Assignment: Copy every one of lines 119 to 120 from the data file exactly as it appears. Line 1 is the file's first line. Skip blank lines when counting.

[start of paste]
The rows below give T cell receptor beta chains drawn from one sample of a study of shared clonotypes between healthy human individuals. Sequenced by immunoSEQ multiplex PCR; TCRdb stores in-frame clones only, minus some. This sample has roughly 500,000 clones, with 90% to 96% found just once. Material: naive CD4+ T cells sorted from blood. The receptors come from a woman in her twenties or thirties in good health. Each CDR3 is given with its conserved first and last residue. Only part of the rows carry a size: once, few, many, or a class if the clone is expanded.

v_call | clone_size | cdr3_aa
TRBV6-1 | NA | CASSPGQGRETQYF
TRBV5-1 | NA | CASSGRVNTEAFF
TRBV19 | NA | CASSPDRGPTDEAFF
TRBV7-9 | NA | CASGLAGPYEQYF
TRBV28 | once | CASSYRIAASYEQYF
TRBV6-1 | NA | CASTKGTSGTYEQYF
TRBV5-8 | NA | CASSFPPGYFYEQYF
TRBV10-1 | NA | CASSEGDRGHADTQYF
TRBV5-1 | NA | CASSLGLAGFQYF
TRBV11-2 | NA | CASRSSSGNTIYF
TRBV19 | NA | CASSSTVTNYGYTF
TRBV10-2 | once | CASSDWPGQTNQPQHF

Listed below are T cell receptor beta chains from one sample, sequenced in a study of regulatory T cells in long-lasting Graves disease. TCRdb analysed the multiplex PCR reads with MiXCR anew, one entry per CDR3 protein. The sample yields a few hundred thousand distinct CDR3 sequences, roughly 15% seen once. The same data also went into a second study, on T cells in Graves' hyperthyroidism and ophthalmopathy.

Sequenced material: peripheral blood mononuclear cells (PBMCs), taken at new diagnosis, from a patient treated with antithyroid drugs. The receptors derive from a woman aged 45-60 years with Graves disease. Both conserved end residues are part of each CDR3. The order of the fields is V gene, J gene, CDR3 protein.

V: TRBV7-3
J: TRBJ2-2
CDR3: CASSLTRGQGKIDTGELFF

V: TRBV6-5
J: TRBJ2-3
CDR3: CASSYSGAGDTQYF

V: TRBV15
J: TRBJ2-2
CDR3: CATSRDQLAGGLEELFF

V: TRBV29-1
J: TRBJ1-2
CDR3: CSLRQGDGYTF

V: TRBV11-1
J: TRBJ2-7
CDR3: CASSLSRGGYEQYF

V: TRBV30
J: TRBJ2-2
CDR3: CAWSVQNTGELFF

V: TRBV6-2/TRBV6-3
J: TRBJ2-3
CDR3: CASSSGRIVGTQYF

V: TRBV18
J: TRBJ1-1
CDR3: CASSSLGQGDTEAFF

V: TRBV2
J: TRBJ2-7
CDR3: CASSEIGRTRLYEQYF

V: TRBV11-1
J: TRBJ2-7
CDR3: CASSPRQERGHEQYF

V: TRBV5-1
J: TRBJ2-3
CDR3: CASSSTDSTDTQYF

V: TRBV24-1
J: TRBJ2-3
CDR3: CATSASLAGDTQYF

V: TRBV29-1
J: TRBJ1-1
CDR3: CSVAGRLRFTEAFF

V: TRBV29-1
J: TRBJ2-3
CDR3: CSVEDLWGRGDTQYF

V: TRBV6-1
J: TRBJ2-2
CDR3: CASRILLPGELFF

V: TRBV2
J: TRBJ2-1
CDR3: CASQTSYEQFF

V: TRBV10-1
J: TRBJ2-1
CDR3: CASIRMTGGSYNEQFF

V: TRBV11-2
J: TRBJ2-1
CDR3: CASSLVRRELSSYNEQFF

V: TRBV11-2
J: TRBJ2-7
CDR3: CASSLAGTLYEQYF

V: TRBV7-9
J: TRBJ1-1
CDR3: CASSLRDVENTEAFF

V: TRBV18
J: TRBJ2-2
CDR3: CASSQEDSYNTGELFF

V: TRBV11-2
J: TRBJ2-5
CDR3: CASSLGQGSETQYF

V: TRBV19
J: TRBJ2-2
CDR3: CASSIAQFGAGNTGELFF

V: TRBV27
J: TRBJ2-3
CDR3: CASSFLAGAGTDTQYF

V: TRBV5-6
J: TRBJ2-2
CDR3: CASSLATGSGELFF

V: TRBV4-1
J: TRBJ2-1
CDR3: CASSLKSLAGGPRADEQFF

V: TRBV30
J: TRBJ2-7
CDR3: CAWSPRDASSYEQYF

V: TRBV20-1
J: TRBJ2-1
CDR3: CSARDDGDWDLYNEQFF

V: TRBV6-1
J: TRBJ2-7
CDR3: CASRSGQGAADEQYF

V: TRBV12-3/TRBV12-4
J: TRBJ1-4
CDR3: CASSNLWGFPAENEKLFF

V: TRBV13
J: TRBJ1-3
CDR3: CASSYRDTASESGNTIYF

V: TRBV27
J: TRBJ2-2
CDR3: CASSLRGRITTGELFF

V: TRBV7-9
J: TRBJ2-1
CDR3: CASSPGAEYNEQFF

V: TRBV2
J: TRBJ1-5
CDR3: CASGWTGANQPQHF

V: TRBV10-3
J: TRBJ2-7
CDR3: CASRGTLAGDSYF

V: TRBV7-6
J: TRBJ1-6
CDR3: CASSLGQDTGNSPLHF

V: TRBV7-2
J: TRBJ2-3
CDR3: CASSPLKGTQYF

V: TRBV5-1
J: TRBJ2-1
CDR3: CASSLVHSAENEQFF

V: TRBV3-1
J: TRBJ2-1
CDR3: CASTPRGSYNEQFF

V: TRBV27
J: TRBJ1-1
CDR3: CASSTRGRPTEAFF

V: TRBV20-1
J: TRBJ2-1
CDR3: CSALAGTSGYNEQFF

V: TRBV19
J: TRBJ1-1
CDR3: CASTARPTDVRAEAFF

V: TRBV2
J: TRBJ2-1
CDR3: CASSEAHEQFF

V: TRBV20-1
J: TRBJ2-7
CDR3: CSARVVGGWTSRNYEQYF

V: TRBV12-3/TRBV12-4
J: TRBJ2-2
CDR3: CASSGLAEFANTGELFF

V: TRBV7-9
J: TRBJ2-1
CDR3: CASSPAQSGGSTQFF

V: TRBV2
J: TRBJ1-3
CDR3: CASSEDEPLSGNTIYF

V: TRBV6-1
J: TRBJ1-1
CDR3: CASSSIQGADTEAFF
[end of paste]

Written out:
V: TRBV10-3
J: TRBJ2-7